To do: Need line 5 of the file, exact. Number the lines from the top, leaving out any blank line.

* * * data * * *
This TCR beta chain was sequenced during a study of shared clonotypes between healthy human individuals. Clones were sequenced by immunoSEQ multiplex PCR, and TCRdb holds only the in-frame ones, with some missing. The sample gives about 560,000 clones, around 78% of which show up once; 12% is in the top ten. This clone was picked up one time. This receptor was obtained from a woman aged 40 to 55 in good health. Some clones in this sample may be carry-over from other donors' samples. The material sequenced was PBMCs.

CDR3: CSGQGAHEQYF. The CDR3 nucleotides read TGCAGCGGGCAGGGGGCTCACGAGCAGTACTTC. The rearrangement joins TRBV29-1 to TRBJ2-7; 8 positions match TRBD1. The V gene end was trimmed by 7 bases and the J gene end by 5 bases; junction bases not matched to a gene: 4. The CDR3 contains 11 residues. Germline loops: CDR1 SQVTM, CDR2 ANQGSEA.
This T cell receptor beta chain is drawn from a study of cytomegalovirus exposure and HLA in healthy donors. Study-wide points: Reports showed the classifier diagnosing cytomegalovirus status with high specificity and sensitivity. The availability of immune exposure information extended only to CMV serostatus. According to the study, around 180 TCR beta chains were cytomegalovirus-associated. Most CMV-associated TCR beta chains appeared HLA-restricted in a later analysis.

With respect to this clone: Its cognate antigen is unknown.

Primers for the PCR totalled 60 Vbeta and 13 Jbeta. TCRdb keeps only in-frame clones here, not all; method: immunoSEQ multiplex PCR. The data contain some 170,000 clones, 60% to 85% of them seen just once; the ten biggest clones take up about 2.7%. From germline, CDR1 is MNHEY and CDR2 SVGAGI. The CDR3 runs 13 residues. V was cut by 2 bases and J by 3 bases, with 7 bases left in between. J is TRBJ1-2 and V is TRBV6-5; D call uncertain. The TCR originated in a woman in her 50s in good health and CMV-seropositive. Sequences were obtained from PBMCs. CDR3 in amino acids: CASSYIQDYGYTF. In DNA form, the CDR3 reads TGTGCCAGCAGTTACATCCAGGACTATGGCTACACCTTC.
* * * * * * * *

Primers for the PCR totalled 60 Vbeta and 13 Jbeta. TCRdb keeps only in-frame clones here, not all; method: immunoSEQ multiplex PCR. The data contain some 170,000 clones, 60% to 85% of them seen just once; the ten biggest clones take up about 2.7%. From germline, CDR1 is MNHEY and CDR2 SVGAGI. The CDR3 runs 13 residues. V was cut by 2 bases and J by 3 bases, with 7 bases left in between. J is TRBJ1-2 and V is TRBV6-5; D call uncertain. The TCR originated in a woman in her 50s in good health and CMV-seropositive. Sequences were obtained from PBMCs. CDR3 in amino acids: CASSYIQDYGYTF. In DNA form, the CDR3 reads TGTGCCAGCAGTTACATCCAGGACTATGGCTACACCTTC.